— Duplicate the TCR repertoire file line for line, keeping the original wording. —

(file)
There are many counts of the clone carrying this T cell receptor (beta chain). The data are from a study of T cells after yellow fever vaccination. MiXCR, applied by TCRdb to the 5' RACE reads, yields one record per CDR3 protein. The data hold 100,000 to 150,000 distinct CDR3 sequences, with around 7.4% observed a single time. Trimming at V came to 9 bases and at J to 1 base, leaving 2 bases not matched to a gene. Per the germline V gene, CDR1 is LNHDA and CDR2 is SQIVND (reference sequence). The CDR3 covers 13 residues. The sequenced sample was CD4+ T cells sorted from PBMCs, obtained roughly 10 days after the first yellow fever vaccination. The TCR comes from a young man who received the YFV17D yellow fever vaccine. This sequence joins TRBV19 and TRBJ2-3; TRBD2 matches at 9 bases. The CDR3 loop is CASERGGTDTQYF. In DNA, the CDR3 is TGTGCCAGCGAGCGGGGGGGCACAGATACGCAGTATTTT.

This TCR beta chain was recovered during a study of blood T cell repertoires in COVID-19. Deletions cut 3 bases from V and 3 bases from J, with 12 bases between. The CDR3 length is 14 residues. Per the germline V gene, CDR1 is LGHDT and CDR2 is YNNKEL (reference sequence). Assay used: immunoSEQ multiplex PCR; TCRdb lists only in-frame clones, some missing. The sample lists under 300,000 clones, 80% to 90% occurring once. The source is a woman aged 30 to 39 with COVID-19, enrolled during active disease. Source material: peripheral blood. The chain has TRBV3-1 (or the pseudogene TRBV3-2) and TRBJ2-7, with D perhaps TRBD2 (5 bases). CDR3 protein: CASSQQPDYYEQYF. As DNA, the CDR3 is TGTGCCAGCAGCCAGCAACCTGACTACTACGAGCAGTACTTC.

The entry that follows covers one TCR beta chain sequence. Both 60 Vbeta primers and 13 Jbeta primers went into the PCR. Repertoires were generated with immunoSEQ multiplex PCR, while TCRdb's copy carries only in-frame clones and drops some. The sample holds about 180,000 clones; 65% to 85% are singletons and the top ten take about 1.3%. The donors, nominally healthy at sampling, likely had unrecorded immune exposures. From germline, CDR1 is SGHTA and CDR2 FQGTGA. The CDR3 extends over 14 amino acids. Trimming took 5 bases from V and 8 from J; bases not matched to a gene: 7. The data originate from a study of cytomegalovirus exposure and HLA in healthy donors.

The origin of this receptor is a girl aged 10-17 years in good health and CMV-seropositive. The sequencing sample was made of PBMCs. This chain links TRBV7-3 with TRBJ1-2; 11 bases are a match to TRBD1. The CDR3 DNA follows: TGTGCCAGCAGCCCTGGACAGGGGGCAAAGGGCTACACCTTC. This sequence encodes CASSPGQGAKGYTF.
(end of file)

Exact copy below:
There are many counts of the clone carrying this T cell receptor (beta chain). The data are from a study of T cells after yellow fever vaccination. MiXCR, applied by TCRdb to the 5' RACE reads, yields one record per CDR3 protein. The data hold 100,000 to 150,000 distinct CDR3 sequences, with around 7.4% observed a single time. Trimming at V came to 9 bases and at J to 1 base, leaving 2 bases not matched to a gene. Per the germline V gene, CDR1 is LNHDA and CDR2 is SQIVND (reference sequence). The CDR3 covers 13 residues. The sequenced sample was CD4+ T cells sorted from PBMCs, obtained roughly 10 days after the first yellow fever vaccination. The TCR comes from a young man who received the YFV17D yellow fever vaccine. This sequence joins TRBV19 and TRBJ2-3; TRBD2 matches at 9 bases. The CDR3 loop is CASERGGTDTQYF. In DNA, the CDR3 is TGTGCCAGCGAGCGGGGGGGCACAGATACGCAGTATTTT.

This TCR beta chain was recovered during a study of blood T cell repertoires in COVID-19. Deletions cut 3 bases from V and 3 bases from J, with 12 bases between. The CDR3 length is 14 residues. Per the germline V gene, CDR1 is LGHDT and CDR2 is YNNKEL (reference sequence). Assay used: immunoSEQ multiplex PCR; TCRdb lists only in-frame clones, some missing. The sample lists under 300,000 clones, 80% to 90% occurring once. The source is a woman aged 30 to 39 with COVID-19, enrolled during active disease. Source material: peripheral blood. The chain has TRBV3-1 (or the pseudogene TRBV3-2) and TRBJ2-7, with D perhaps TRBD2 (5 bases). CDR3 protein: CASSQQPDYYEQYF. As DNA, the CDR3 is TGTGCCAGCAGCCAGCAACCTGACTACTACGAGCAGTACTTC.

The entry that follows covers one TCR beta chain sequence. Both 60 Vbeta primers and 13 Jbeta primers went into the PCR. Repertoires were generated with immunoSEQ multiplex PCR, while TCRdb's copy carries only in-frame clones and drops some. The sample holds about 180,000 clones; 65% to 85% are singletons and the top ten take about 1.3%. The donors, nominally healthy at sampling, likely had unrecorded immune exposures. From germline, CDR1 is SGHTA and CDR2 FQGTGA. The CDR3 extends over 14 amino acids. Trimming took 5 bases from V and 8 from J; bases not matched to a gene: 7. The data originate from a study of cytomegalovirus exposure and HLA in healthy donors.

The origin of this receptor is a girl aged 10-17 years in good health and CMV-seropositive. The sequencing sample was made of PBMCs. This chain links TRBV7-3 with TRBJ1-2; 11 bases are a match to TRBD1. The CDR3 DNA follows: TGTGCCAGCAGCCCTGGACAGGGGGCAAAGGGCTACACCTTC. This sequence encodes CASSPGQGAKGYTF.